I realized what we did right before that was take family Christmas pictures. My wife has me taking the family Christmas pictures now in August. Of course I'm edgy. Who wants to take family Christmas pictures even in December, let alone in August? Do you know all of the fights we have been through in family Christmas pictures through the years? Of course I'm a little edgy. I'm bringing this up as a humorous example at my own expense to show you how immature I can be but that I realized something happened before he pulled out in front of me and honked at me that made me back up in the middle of the road and act like I'm 13.
Sometimes, in our own lives, we never take the time after we act a certain way to back up and ask the question, "What was it that put me in that frame of mind to act that way"? So, then we just repeat the behavior over and over again, and the Devil just picks our lives apart because we never stop to ask the question after we act a way we don't want to act. I mean, that could have gone much worse. It ended up being a pretty mild story in my estimation of how it could have gone, but there are other things in my life that I look at, like, times when I am completely unreasonable, and I have to go back sometimes and ask, "What was it before that…"? I think that's what Peter means when he says in verse 8, "Be alert and sober-minded".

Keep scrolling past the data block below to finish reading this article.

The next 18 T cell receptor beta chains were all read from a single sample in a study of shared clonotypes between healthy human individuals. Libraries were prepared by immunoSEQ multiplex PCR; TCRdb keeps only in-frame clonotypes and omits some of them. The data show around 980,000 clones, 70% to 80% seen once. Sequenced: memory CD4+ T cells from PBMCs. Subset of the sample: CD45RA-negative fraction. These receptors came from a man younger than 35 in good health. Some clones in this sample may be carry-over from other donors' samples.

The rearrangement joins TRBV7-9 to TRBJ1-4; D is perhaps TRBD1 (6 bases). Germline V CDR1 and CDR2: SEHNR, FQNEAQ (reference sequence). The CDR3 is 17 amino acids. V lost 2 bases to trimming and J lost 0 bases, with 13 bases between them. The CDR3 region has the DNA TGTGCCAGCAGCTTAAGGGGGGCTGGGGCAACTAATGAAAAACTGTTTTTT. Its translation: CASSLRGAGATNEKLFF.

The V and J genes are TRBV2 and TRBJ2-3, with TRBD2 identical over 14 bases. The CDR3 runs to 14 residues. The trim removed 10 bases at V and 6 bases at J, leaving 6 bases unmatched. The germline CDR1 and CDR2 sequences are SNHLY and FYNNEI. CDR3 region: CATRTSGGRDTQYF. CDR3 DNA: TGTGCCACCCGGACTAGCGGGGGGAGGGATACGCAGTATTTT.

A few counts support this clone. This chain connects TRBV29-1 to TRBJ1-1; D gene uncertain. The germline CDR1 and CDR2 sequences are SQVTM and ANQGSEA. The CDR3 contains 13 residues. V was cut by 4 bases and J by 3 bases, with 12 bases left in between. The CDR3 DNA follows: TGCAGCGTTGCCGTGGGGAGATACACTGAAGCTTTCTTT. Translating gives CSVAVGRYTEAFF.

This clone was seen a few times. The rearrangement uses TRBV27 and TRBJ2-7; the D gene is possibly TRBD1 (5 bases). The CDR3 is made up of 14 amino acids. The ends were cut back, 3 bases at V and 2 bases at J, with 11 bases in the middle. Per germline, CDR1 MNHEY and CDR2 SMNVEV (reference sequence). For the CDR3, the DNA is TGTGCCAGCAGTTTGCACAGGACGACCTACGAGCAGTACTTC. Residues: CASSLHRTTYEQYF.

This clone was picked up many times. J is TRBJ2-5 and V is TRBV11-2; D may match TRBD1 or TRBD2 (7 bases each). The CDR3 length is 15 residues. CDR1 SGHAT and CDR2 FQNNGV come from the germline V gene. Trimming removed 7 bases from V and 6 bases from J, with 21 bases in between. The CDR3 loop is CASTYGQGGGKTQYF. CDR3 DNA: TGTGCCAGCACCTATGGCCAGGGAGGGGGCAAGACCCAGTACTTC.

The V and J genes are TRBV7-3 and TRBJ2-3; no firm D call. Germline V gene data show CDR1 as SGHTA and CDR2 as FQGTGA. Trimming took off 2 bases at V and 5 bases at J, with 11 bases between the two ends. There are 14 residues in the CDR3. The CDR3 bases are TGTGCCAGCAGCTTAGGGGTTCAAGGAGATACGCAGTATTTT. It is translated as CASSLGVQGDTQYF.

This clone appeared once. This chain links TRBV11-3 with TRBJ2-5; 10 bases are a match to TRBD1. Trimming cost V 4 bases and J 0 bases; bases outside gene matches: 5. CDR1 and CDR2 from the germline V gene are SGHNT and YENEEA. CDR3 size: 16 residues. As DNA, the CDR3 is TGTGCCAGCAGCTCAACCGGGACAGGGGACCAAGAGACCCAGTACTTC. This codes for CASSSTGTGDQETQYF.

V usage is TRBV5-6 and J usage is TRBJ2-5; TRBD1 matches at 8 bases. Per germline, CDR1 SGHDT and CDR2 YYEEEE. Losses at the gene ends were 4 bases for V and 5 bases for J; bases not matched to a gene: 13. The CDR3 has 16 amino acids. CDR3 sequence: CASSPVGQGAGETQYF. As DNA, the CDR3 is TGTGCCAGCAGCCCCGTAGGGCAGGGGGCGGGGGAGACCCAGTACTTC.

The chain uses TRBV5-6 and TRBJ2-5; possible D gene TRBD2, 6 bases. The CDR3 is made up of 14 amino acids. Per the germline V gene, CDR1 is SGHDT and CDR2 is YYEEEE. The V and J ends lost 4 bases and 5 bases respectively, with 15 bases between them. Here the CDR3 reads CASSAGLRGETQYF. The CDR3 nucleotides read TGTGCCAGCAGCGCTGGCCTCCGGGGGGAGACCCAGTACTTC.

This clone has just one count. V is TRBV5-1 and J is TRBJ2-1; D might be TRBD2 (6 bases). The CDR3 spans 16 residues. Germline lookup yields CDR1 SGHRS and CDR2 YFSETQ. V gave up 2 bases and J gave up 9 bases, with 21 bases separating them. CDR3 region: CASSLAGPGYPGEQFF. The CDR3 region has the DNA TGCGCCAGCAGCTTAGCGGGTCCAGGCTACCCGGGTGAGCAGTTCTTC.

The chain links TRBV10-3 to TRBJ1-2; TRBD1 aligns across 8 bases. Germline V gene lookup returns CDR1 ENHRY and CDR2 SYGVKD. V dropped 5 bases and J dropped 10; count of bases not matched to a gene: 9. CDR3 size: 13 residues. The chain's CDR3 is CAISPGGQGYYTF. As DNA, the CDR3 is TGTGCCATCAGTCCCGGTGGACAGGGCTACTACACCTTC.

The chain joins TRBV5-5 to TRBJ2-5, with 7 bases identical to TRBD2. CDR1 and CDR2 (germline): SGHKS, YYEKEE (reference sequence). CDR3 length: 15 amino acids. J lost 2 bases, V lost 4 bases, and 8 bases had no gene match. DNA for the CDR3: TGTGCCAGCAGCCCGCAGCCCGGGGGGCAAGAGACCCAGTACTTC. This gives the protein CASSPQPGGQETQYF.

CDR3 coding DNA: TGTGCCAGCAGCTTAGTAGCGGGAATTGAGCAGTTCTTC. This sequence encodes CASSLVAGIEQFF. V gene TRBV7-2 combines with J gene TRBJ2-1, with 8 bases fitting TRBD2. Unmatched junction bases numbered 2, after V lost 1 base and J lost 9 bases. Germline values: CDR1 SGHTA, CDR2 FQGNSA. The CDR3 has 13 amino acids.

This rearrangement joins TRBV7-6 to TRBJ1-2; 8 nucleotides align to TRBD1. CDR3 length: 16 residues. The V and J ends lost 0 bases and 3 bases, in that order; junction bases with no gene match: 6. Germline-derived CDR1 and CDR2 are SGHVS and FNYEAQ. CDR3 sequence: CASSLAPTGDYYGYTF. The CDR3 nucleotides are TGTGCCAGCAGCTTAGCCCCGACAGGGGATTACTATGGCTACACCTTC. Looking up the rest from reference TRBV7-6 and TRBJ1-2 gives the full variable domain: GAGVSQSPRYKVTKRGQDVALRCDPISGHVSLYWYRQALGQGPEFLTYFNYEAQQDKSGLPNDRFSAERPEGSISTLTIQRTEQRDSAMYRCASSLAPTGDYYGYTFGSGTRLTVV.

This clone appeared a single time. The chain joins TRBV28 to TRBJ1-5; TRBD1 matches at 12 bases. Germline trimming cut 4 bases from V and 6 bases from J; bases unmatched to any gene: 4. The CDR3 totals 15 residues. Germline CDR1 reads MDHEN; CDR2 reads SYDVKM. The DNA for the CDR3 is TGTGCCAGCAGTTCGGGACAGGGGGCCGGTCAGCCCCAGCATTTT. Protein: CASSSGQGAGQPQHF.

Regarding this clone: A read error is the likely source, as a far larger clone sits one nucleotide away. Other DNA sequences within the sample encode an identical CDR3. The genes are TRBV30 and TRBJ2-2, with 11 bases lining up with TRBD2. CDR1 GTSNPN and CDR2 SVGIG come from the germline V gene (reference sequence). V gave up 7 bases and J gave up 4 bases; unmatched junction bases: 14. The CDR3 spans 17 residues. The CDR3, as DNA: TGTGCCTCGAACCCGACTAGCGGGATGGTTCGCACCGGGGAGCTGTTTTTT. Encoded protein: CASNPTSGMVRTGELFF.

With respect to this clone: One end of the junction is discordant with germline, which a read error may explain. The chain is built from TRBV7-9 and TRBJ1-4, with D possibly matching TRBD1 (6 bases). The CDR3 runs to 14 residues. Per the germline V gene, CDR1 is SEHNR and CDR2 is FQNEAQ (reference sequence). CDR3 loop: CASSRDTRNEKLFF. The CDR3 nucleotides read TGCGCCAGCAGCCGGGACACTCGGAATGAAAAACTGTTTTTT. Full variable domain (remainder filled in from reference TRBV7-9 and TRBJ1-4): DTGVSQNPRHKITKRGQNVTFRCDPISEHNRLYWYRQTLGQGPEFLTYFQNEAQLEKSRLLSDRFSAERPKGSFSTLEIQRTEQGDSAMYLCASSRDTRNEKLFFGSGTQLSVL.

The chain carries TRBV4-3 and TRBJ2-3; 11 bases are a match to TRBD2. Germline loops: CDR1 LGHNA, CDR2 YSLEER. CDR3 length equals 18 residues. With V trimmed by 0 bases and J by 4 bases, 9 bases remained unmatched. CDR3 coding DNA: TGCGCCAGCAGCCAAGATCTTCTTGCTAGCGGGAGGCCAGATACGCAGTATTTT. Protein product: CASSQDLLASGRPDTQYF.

To recognize, when the Enemy attacks you, where you are most vulnerable to his attacks. Without asking that question, you just repeat the same stuff over and over again. Some of my best growth moments in God have been after my worst performance moments outside of God, where I go back and ask, "What was it"? Have you ever had something you did where you were like, "Well, I know it wasn't that that made me act like that. So, what was it that made me act like that? What was it that made me so irritated about something that was so insignificant? Why did something so small, like a pebble in my shoe, cause me to walk so crooked"? Sometimes, when you go back and look at it, you're like, "Oh, yeah! That's what it was".
In the process of taking those family pictures, I think I was very stressed, and I think I was a little sad because I'm sending my son off to college next week. I'm not going back on all of this to blame it but so that next time I come up on it I can beat it. Sometimes, when the Enemy attacks you, you act like it was a surprise attack, but if you would pay attention to your own life, you could be ready for some of the stuff that comes at you regularly. You can't resist the Devil you're not ready for. He said, "Be alert and sober-minded…" Or clearheaded, one translation would say. "…because the Devil, the Enemy, prowls around like a roaring lion looking for someone to devour".
If he can eat you alive with anxiety, he will, because he's looking for his lunch. If he can eat you alive with offense, he will, because he's looking for his lunch. If he can eat you alive with the memory of something you did that God has already forgiven, he will, because he's looking for his lunch. He is looking for someone who has not taken inventory of their life to go back and track the times that… "You know what? It seems like the Enemy always attacks me here, and he always attacks me when…" When you have an unreflective life, when you are just reactive all the time, you are not ready for every attack that happens to you. You cannot resist it.